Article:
A Tough Task

Sep 25, 2009, 9:28 PM |

Recently, Rod Edwards, who developed the EDO historical rating system, and who supplied my readers with the awesome games and problems of the enigmatic "Judy,"  informed me of the access to the historic archives of the Victoria, British Columbia newspaper, The Daily Colonist.  Furthermore, he included this small but fascinating article he had extracted from those archives:

        A rather ill-advised experiment made some years 
      ago at Presburg has been lately repeated at Pesth. 
      Two young Hungarians of the "gilded youth" type 
      recently undertook to play a game of chess under 
      the following extraordinary conditions. Sixty-four 
      squares having been chalked out upon a billiard table
      the chess men were represented by pint bottles of 
      wine of various vintages. Thus, champagne was the 
       king, claret the queen, Burgundy the bishops, port the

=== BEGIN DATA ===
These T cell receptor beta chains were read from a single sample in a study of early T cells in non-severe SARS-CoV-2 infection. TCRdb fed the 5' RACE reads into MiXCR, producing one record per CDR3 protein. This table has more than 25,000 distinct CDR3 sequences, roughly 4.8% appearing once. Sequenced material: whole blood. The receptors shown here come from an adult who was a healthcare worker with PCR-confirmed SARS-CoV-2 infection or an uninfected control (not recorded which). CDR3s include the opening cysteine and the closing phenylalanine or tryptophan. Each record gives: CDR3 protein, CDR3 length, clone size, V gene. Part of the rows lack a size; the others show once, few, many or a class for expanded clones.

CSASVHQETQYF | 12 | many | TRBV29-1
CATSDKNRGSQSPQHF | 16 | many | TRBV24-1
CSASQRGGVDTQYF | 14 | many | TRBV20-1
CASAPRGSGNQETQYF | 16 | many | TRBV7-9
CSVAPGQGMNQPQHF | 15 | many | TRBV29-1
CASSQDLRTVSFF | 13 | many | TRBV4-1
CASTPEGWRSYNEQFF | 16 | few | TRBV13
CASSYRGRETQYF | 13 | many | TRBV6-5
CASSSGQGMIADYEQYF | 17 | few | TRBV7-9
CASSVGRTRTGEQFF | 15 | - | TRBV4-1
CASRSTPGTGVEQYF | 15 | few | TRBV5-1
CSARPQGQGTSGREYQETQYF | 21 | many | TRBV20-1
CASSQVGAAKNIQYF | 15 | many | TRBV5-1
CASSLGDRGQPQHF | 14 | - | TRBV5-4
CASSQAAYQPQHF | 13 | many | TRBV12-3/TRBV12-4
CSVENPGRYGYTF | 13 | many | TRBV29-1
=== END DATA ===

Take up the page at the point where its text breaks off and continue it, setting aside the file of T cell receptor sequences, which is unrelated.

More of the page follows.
castles, Madeira the knights, and flasks of a Hungarian
       "vin du pays" the pawns. A number of special rules 
       wore ordained for the game, of which the most
       important was one prescribing that each player who
       made a move should empty the "piece" moved by him 
       at a draught. Need I add that the game was never
       finished? In fact, after two hours or so of eccentric 
       play, both players were stretched out on the floor. 
       The combination of chess and "draughts" as a local 
       wag remarked, had proved too much for them."

                                      Victoria Daily Colonist, 13 May 1890